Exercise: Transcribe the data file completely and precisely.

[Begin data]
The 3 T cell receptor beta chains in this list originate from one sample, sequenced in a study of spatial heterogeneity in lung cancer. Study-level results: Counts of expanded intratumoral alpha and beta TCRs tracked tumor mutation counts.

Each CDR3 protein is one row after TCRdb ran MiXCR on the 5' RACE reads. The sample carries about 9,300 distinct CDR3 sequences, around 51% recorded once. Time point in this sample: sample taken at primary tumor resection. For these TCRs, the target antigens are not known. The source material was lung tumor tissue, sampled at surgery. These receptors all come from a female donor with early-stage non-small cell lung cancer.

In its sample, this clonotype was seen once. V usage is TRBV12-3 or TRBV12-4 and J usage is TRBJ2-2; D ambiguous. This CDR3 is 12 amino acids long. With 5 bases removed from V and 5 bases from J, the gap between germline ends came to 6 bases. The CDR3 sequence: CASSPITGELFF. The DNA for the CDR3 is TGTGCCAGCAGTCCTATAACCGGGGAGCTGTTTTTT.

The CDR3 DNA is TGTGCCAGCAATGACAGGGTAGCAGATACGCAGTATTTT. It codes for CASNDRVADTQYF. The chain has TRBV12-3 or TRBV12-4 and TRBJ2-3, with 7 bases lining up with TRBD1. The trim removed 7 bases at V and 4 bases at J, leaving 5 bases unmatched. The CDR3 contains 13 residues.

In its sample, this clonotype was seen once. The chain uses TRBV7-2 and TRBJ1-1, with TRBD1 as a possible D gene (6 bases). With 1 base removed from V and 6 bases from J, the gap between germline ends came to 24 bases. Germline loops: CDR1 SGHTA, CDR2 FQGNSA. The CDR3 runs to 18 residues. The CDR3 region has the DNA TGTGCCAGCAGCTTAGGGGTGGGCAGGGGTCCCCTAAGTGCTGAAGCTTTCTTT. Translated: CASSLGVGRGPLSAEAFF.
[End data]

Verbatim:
The 3 T cell receptor beta chains in this list originate from one sample, sequenced in a study of spatial heterogeneity in lung cancer. Study-level results: Counts of expanded intratumoral alpha and beta TCRs tracked tumor mutation counts.

Each CDR3 protein is one row after TCRdb ran MiXCR on the 5' RACE reads. The sample carries about 9,300 distinct CDR3 sequences, around 51% recorded once. Time point in this sample: sample taken at primary tumor resection. For these TCRs, the target antigens are not known. The source material was lung tumor tissue, sampled at surgery. These receptors all come from a female donor with early-stage non-small cell lung cancer.

In its sample, this clonotype was seen once. V usage is TRBV12-3 or TRBV12-4 and J usage is TRBJ2-2; D ambiguous. This CDR3 is 12 amino acids long. With 5 bases removed from V and 5 bases from J, the gap between germline ends came to 6 bases. The CDR3 sequence: CASSPITGELFF. The DNA for the CDR3 is TGTGCCAGCAGTCCTATAACCGGGGAGCTGTTTTTT.

The CDR3 DNA is TGTGCCAGCAATGACAGGGTAGCAGATACGCAGTATTTT. It codes for CASNDRVADTQYF. The chain has TRBV12-3 or TRBV12-4 and TRBJ2-3, with 7 bases lining up with TRBD1. The trim removed 7 bases at V and 4 bases at J, leaving 5 bases unmatched. The CDR3 contains 13 residues.

In its sample, this clonotype was seen once. The chain uses TRBV7-2 and TRBJ1-1, with TRBD1 as a possible D gene (6 bases). With 1 base removed from V and 6 bases from J, the gap between germline ends came to 24 bases. Germline loops: CDR1 SGHTA, CDR2 FQGNSA. The CDR3 runs to 18 residues. The CDR3 region has the DNA TGTGCCAGCAGCTTAGGGGTGGGCAGGGGTCCCCTAAGTGCTGAAGCTTTCTTT. Translated: CASSLGVGRGPLSAEAFF.